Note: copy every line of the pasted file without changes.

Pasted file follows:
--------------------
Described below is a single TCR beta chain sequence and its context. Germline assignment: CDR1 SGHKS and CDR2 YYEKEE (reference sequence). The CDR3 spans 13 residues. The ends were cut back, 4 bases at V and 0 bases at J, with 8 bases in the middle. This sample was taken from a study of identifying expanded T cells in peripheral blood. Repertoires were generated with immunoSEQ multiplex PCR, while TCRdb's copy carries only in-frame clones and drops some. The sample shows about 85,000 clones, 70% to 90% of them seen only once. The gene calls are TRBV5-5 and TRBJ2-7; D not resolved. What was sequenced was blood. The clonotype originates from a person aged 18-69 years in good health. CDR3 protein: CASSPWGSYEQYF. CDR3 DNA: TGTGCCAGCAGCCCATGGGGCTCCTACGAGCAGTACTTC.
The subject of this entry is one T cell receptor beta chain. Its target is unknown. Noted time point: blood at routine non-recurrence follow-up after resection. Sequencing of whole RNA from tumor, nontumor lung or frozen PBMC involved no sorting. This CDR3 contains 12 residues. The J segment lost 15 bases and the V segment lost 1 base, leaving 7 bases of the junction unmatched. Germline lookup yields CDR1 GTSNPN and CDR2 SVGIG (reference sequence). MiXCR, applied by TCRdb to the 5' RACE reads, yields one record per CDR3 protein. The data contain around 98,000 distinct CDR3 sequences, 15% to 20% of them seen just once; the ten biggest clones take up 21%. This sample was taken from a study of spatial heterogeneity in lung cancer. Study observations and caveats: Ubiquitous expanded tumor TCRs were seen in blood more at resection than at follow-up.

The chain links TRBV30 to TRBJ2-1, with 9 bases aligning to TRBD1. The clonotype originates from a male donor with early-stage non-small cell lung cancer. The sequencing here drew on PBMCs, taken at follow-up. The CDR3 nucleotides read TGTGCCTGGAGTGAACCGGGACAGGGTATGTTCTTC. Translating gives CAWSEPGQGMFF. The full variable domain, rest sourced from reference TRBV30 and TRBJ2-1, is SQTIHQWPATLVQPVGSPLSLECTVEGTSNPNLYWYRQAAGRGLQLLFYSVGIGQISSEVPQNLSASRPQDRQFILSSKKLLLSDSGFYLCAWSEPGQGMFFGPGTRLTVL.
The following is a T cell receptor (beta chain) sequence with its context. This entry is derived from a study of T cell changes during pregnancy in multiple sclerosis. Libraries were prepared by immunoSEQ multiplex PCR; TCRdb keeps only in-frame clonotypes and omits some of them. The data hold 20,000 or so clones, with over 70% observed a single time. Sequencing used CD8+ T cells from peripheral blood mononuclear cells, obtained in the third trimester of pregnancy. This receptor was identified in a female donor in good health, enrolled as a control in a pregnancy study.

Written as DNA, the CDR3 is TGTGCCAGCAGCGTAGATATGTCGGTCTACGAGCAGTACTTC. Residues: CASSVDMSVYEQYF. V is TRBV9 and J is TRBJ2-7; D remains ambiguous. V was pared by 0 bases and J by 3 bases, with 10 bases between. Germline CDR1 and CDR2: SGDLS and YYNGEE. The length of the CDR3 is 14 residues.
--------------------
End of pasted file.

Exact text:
Described below is a single TCR beta chain sequence and its context. Germline assignment: CDR1 SGHKS and CDR2 YYEKEE (reference sequence). The CDR3 spans 13 residues. The ends were cut back, 4 bases at V and 0 bases at J, with 8 bases in the middle. This sample was taken from a study of identifying expanded T cells in peripheral blood. Repertoires were generated with immunoSEQ multiplex PCR, while TCRdb's copy carries only in-frame clones and drops some. The sample shows about 85,000 clones, 70% to 90% of them seen only once. The gene calls are TRBV5-5 and TRBJ2-7; D not resolved. What was sequenced was blood. The clonotype originates from a person aged 18-69 years in good health. CDR3 protein: CASSPWGSYEQYF. CDR3 DNA: TGTGCCAGCAGCCCATGGGGCTCCTACGAGCAGTACTTC.
The subject of this entry is one T cell receptor beta chain. Its target is unknown. Noted time point: blood at routine non-recurrence follow-up after resection. Sequencing of whole RNA from tumor, nontumor lung or frozen PBMC involved no sorting. This CDR3 contains 12 residues. The J segment lost 15 bases and the V segment lost 1 base, leaving 7 bases of the junction unmatched. Germline lookup yields CDR1 GTSNPN and CDR2 SVGIG (reference sequence). MiXCR, applied by TCRdb to the 5' RACE reads, yields one record per CDR3 protein. The data contain around 98,000 distinct CDR3 sequences, 15% to 20% of them seen just once; the ten biggest clones take up 21%. This sample was taken from a study of spatial heterogeneity in lung cancer. Study observations and caveats: Ubiquitous expanded tumor TCRs were seen in blood more at resection than at follow-up.

The chain links TRBV30 to TRBJ2-1, with 9 bases aligning to TRBD1. The clonotype originates from a male donor with early-stage non-small cell lung cancer. The sequencing here drew on PBMCs, taken at follow-up. The CDR3 nucleotides read TGTGCCTGGAGTGAACCGGGACAGGGTATGTTCTTC. Translating gives CAWSEPGQGMFF. The full variable domain, rest sourced from reference TRBV30 and TRBJ2-1, is SQTIHQWPATLVQPVGSPLSLECTVEGTSNPNLYWYRQAAGRGLQLLFYSVGIGQISSEVPQNLSASRPQDRQFILSSKKLLLSDSGFYLCAWSEPGQGMFFGPGTRLTVL.
The following is a T cell receptor (beta chain) sequence with its context. This entry is derived from a study of T cell changes during pregnancy in multiple sclerosis. Libraries were prepared by immunoSEQ multiplex PCR; TCRdb keeps only in-frame clonotypes and omits some of them. The data hold 20,000 or so clones, with over 70% observed a single time. Sequencing used CD8+ T cells from peripheral blood mononuclear cells, obtained in the third trimester of pregnancy. This receptor was identified in a female donor in good health, enrolled as a control in a pregnancy study.

Written as DNA, the CDR3 is TGTGCCAGCAGCGTAGATATGTCGGTCTACGAGCAGTACTTC. Residues: CASSVDMSVYEQYF. V is TRBV9 and J is TRBJ2-7; D remains ambiguous. V was pared by 0 bases and J by 3 bases, with 10 bases between. Germline CDR1 and CDR2: SGDLS and YYNGEE. The length of the CDR3 is 14 residues.